Tacodeli has never felt more complete: By the end of the month, Austinites will be able to experience dinner at Tacodeli in a whole new way with an expanded menu and alcoholic drinks.
One of Austin's favorite spots for tacos, Tacodeli is adding five dinner menu items and eight alcohol options available at all its locations after 4 p.m. daily. Cocktails are available to-go.
New dinner items include:
- Pastor Yucatan: Pastor pork served on top of banana leaf and garnished with red onion escabeche, served with black beans and Mexican rice
- Mole de Pollo: Chicken in mole sauce with crumbled queso fresco and sesame seeds, served with black beans and white veggie rice
- Escalopas Especial: Seared scallops garnished with seasoned cashews, served with sauteed spinach and a cauliflower puree
- Arrachera Flank Steak: Mojo garlic-seasoned flank steak topped with Mexichurri garnish, served with black beans and Mexican rice
- Esquites Mexican Street Corn with diced red onion, queso fresco, cilantro and bacon bits
- Tacodeli Frozen SenoRita: Made with 100% blue agave Mont Alban Plata Tequila mixed with a blend of organic cane sugar, Paula's local orange liqueur and fresh-squeezed lime juice. Topped with Southern Spice's all-natural salt rim and lime.
- Tacodeli SenoRita on the Rocks: Made with 100% blue agave, hand-harvested el Jimador tequila mixed with a blend of organic cane sugar, Paula's local orange liqueur and fresh-squeezed lime juice. Topped with Southern Spice's all-natural salt rim and lime.
- La Dama Paloma: Freshly squeezed grapefruit juice, El Jimador silver, lime juice, citrus bitters, and topped with Rambler's grapefruit sparkling mineral water. Topped with Southern Spice's all-natural salt rim and lime. 12 oz / 16oz to-go
- SenoRita Swirls: Made with their frozen margarita and blended with your choice of made from scratch agua frescas
- Watermelon Swirl Frozen SenoRita: Crafted with house-made sandia agua fresca. Topped with Southern Spice's all-natural salt rim and lime.
- Horchata Swirl Frozen SenoRita: Crafted with house-made horchata agua fresca. Topped with Southern Spice's all natural salt rim and lime.
- Seasonal Swirl SenoRita – Basil Pina
- Local beers and new canned cocktail Epic Western, made with 100% blue agave tequila, mineral water, salt and lime, are also available
Since opening its first location in Austin in 1999, founder Roberto Espinosa has blended his Mexico City roots with Austin flavors to develop the menu loved by many today; it has also expanded to the Dallas and Houston markets, which will also offer dinner hours and alcoholic drinks at select locations.
"As we grow as a restaurant company, we continue to focus on providing our guests the best quality sourcing and preparations. We are thrilled to introduce vibrant new alcohol and dinner menus that we hope our guests find as exciting as we do!" Espinosa said.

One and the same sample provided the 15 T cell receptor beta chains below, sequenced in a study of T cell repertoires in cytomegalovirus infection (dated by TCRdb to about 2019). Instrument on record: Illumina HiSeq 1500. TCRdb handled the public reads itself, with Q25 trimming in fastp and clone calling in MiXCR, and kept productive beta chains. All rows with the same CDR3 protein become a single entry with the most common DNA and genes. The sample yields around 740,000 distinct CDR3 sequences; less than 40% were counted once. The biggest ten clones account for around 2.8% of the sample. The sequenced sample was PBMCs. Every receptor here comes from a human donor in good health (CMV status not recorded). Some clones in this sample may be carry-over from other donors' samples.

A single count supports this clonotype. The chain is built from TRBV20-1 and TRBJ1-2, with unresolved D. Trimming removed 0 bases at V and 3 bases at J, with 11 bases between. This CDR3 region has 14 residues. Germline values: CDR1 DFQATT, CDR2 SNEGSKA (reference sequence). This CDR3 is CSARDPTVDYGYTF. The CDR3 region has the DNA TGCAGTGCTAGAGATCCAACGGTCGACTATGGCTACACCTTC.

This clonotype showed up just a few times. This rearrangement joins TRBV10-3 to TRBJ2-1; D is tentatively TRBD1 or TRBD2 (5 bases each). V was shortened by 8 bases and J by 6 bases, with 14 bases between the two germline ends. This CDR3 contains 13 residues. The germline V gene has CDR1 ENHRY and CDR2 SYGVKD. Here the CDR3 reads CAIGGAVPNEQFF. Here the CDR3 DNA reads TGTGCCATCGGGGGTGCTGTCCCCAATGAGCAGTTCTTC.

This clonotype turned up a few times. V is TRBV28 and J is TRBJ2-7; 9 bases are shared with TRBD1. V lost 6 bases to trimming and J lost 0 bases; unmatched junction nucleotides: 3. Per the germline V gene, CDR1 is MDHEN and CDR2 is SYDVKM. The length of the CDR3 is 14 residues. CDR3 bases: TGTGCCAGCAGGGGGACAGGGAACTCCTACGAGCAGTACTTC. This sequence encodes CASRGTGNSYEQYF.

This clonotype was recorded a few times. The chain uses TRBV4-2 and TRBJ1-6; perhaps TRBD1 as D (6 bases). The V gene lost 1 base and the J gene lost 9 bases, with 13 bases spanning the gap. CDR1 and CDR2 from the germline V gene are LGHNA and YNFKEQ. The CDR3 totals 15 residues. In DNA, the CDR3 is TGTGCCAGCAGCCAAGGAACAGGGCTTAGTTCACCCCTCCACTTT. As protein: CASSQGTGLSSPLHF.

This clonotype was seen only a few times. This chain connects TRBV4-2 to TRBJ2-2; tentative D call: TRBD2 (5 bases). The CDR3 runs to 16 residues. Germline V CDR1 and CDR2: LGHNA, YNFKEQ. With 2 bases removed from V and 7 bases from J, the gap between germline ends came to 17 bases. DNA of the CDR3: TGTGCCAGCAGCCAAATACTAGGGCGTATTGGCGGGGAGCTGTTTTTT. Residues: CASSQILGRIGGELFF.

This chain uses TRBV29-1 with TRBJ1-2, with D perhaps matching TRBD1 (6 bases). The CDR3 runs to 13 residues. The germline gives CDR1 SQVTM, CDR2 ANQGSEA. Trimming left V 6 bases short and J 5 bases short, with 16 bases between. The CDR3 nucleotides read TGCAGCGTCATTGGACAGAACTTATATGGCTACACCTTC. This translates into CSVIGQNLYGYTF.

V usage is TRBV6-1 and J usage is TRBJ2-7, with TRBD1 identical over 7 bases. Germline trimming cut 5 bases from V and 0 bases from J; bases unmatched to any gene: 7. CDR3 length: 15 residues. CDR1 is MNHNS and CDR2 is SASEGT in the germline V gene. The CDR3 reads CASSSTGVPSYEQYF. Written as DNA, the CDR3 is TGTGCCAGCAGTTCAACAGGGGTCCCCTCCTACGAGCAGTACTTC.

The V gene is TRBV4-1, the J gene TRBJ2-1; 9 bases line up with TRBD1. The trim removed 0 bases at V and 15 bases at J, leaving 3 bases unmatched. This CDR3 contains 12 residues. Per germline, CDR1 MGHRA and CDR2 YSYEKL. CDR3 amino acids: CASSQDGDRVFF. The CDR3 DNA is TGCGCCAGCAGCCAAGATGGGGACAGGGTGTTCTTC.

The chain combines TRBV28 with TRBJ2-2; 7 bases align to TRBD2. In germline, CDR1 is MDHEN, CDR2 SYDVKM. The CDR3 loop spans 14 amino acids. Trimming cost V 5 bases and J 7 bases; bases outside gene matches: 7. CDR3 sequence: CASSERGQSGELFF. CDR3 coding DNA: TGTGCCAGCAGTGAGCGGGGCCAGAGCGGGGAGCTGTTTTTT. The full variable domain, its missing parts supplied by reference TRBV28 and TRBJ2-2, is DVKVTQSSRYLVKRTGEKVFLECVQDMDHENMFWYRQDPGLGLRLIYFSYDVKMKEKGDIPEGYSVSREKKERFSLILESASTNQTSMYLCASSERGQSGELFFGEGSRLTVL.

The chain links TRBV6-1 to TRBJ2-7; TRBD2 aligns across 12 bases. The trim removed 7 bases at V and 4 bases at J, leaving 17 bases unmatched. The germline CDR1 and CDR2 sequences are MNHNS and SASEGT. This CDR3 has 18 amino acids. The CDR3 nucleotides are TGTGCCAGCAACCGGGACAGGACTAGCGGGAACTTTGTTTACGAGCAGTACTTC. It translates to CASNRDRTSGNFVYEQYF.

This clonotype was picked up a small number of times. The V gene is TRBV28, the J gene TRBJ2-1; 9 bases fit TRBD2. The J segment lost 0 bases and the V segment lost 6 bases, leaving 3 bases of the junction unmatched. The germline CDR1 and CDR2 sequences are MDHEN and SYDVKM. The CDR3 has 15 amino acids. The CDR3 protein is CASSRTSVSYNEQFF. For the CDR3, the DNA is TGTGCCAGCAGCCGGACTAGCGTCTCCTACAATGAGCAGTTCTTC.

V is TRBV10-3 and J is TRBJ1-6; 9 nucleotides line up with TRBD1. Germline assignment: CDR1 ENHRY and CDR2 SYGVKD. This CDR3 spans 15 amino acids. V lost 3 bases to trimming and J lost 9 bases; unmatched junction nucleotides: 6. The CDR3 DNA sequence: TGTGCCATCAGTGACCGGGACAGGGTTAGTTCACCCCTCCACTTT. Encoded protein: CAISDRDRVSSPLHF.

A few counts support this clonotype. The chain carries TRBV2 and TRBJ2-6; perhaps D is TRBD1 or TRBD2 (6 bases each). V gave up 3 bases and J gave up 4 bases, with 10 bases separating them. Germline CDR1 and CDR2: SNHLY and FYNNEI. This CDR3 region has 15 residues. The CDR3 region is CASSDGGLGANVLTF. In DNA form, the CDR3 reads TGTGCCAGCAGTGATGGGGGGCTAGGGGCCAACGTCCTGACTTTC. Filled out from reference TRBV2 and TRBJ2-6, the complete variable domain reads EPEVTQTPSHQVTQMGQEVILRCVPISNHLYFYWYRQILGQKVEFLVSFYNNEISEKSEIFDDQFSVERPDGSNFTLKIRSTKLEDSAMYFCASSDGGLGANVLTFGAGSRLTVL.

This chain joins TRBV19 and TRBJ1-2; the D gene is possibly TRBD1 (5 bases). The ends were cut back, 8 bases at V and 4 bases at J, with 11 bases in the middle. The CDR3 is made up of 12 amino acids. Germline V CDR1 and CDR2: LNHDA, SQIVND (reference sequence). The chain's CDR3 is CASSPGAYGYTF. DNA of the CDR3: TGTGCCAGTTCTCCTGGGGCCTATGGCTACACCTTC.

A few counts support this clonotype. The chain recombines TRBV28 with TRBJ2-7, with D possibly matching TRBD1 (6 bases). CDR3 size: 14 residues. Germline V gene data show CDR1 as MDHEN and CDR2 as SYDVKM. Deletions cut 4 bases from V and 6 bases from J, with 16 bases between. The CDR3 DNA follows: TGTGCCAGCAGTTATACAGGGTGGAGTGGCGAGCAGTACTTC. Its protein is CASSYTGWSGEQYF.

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Austin T. and Austin M. Pittman walked into the San Francisco World Spirits Competition representing their Austin-based hard seltzer company, Blue Norther, as first-time entrants.
The two Austins hoped for a medal or two when they entered the competition for the first time. Instead, they were one of seven companies to win multiple medals as each of their flavors won a medal.
Blue Norther swept the competition, with its Wild Blackberry flavor taking gold, Prickly Pear receiving silver, and Agave Lime recognized with a bronze medal.
The competition is one of the most highly regarded spirits competitions globally, and 28 drink companies entered their hard seltzers in the competition. Blue Norther was the only Texas-based hard seltzer to win an award.
Austin T. Pittman, Blue Norher's CEO, said it was an influential win for a company that has been around for less than a year.
"From the beginning, our mission has been to create a beverage that tastes better than any hard seltzer on the market," Pittman said. "To medal three times in our first year at such a prestigious competition validates what we and so many of our fans know—Blue Norther tastes great. Our team looks forward to building from this recognition and bringing more Blue Norther to the people of Texas and beyond."
The father and son duo named the brand after the cold front that can also be called a Texas Norther, and its goal is to represent the Lone Star State's iconic fruits in their seltzers. The drink can be found in Texas cities including Austin, San Antonio, Houston, and Dallas/Fort Worth at retailers such as H-E-B, Total Wine, Whole Foods and Spec's.
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People are drinking more since the pandemic started, but this trend hasn't had the trickle-down benefits one might expect for small and local alcohol producers.
A study published by the Journal of the American Medical Association in September found that, since the pandemic began, three in four adults consumed alcohol on one more day each month, on average. In Texas, per capita sales of spirits increased more than 10% in June compared to the prior three-year average, according to a surveillance report by the National Institute on Alcohol Abuse and Alcoholism.
Although retail sales have improved, they do not necessarily offset the losses in other areas, such as keg sales to bars and restaurants or taproom revenue. Increased demand from home drinkers has also led to some unexpected challenges, including a can shortage.
This has been the case for Ranch Rider Spirits Co., a local canned cocktail company.